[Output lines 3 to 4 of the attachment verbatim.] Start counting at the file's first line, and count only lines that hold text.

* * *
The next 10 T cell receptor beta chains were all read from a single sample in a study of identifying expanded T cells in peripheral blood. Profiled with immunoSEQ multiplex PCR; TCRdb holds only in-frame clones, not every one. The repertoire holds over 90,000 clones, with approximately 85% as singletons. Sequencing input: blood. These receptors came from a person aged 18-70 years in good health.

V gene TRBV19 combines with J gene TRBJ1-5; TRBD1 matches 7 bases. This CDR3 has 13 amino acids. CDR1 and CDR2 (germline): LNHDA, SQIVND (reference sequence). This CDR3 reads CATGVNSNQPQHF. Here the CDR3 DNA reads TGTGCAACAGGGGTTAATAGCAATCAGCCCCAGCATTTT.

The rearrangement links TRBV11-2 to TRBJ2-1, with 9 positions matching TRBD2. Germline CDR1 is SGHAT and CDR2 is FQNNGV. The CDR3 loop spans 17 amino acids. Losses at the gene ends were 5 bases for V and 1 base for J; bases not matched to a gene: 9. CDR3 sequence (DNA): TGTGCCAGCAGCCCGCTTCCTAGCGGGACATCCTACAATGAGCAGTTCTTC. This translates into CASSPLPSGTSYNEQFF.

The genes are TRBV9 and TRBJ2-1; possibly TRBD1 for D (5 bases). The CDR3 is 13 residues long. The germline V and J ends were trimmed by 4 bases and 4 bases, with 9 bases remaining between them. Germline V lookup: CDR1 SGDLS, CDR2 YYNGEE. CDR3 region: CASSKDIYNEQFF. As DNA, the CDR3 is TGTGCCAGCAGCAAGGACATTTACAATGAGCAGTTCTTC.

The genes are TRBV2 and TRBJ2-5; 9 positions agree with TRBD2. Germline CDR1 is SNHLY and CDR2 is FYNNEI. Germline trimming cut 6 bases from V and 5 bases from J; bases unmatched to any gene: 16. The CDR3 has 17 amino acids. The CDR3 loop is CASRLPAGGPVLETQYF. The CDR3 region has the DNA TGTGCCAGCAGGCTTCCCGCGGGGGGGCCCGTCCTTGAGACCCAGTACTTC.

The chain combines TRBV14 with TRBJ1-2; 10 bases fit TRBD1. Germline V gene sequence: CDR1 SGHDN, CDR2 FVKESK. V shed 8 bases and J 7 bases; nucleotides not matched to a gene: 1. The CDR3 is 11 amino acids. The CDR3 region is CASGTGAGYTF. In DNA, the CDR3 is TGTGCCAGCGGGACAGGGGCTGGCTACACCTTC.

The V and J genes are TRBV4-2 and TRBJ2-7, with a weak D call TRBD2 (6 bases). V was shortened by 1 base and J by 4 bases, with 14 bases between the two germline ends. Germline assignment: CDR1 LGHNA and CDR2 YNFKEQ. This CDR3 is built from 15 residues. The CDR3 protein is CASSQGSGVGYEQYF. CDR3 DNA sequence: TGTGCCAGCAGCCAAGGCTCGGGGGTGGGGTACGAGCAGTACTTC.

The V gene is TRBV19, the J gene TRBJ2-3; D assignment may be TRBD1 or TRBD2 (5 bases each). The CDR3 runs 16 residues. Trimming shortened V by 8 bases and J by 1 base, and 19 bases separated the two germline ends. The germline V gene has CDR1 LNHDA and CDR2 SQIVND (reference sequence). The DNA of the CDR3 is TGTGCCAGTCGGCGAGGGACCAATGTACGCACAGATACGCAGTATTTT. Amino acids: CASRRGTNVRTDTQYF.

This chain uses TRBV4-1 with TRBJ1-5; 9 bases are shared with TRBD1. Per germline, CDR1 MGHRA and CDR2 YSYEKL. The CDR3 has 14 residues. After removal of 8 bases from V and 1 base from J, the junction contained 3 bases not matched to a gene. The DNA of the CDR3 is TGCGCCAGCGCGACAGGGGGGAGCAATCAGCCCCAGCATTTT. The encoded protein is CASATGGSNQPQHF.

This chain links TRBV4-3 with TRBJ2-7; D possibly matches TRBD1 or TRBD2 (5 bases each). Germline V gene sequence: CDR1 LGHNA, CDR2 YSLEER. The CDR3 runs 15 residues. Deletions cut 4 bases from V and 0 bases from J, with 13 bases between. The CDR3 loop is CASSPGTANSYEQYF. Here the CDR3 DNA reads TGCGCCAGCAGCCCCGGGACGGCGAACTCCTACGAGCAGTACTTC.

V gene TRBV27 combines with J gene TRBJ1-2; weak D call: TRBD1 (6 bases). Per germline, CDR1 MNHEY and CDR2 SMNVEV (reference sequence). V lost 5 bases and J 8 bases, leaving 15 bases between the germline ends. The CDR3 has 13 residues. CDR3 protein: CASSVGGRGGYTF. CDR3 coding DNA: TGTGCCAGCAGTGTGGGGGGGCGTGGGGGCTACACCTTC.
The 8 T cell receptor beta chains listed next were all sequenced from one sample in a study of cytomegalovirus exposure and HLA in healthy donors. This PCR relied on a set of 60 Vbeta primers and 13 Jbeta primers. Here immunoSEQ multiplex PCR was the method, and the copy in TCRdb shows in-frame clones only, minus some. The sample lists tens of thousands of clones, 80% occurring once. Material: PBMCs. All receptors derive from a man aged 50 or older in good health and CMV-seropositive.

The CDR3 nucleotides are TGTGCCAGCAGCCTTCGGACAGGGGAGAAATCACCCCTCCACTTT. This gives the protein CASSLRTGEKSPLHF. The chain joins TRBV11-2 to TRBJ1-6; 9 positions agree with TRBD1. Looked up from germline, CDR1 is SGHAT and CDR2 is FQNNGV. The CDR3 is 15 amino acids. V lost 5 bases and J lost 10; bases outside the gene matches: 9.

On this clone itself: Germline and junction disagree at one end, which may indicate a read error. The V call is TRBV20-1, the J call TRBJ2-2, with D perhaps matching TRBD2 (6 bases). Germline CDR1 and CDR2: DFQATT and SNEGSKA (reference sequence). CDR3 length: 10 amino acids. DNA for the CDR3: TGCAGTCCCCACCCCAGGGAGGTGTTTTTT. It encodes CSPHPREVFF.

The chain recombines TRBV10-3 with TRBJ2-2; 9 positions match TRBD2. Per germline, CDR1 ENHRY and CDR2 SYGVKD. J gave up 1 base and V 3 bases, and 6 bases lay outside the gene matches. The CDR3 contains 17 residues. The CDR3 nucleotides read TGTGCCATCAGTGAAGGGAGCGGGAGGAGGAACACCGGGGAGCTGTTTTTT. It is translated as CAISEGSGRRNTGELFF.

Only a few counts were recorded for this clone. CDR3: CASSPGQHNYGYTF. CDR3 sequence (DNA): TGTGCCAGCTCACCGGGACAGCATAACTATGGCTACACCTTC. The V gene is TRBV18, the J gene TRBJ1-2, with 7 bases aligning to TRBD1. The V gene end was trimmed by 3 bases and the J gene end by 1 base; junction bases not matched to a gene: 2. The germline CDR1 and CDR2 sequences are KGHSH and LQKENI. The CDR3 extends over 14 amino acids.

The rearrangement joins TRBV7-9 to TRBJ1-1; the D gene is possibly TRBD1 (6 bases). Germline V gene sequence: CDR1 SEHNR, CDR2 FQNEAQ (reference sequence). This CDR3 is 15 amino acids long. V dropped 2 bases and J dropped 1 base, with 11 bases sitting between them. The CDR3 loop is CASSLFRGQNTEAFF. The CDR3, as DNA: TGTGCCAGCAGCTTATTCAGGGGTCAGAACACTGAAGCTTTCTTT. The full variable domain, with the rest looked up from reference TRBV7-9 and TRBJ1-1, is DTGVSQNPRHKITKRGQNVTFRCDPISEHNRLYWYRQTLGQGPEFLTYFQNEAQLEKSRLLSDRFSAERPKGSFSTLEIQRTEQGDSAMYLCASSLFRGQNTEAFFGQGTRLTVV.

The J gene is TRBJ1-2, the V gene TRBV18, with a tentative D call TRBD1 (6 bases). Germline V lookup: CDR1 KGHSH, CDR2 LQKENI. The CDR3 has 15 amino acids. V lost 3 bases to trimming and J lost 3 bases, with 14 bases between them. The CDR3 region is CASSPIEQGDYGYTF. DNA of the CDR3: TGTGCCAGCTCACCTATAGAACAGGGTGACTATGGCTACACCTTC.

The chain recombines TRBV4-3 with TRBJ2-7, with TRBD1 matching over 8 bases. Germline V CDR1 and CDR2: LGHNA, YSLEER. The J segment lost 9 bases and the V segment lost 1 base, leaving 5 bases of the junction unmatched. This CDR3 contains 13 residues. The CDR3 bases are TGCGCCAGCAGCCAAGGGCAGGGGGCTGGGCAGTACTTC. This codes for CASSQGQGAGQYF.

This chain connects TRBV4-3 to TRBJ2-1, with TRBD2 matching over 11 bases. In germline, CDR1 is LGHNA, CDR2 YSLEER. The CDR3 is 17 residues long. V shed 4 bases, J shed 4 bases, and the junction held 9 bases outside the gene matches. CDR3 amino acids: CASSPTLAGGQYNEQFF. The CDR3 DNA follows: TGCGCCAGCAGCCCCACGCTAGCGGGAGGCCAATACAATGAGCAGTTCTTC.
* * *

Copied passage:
The rearrangement links TRBV11-2 to TRBJ2-1, with 9 positions matching TRBD2. Germline CDR1 is SGHAT and CDR2 is FQNNGV. The CDR3 loop spans 17 amino acids. Losses at the gene ends were 5 bases for V and 1 base for J; bases not matched to a gene: 9. CDR3 sequence (DNA): TGTGCCAGCAGCCCGCTTCCTAGCGGGACATCCTACAATGAGCAGTTCTTC. This translates into CASSPLPSGTSYNEQFF.

The genes are TRBV9 and TRBJ2-1; possibly TRBD1 for D (5 bases). The CDR3 is 13 residues long. The germline V and J ends were trimmed by 4 bases and 4 bases, with 9 bases remaining between them. Germline V lookup: CDR1 SGDLS, CDR2 YYNGEE. CDR3 region: CASSKDIYNEQFF. As DNA, the CDR3 is TGTGCCAGCAGCAAGGACATTTACAATGAGCAGTTCTTC.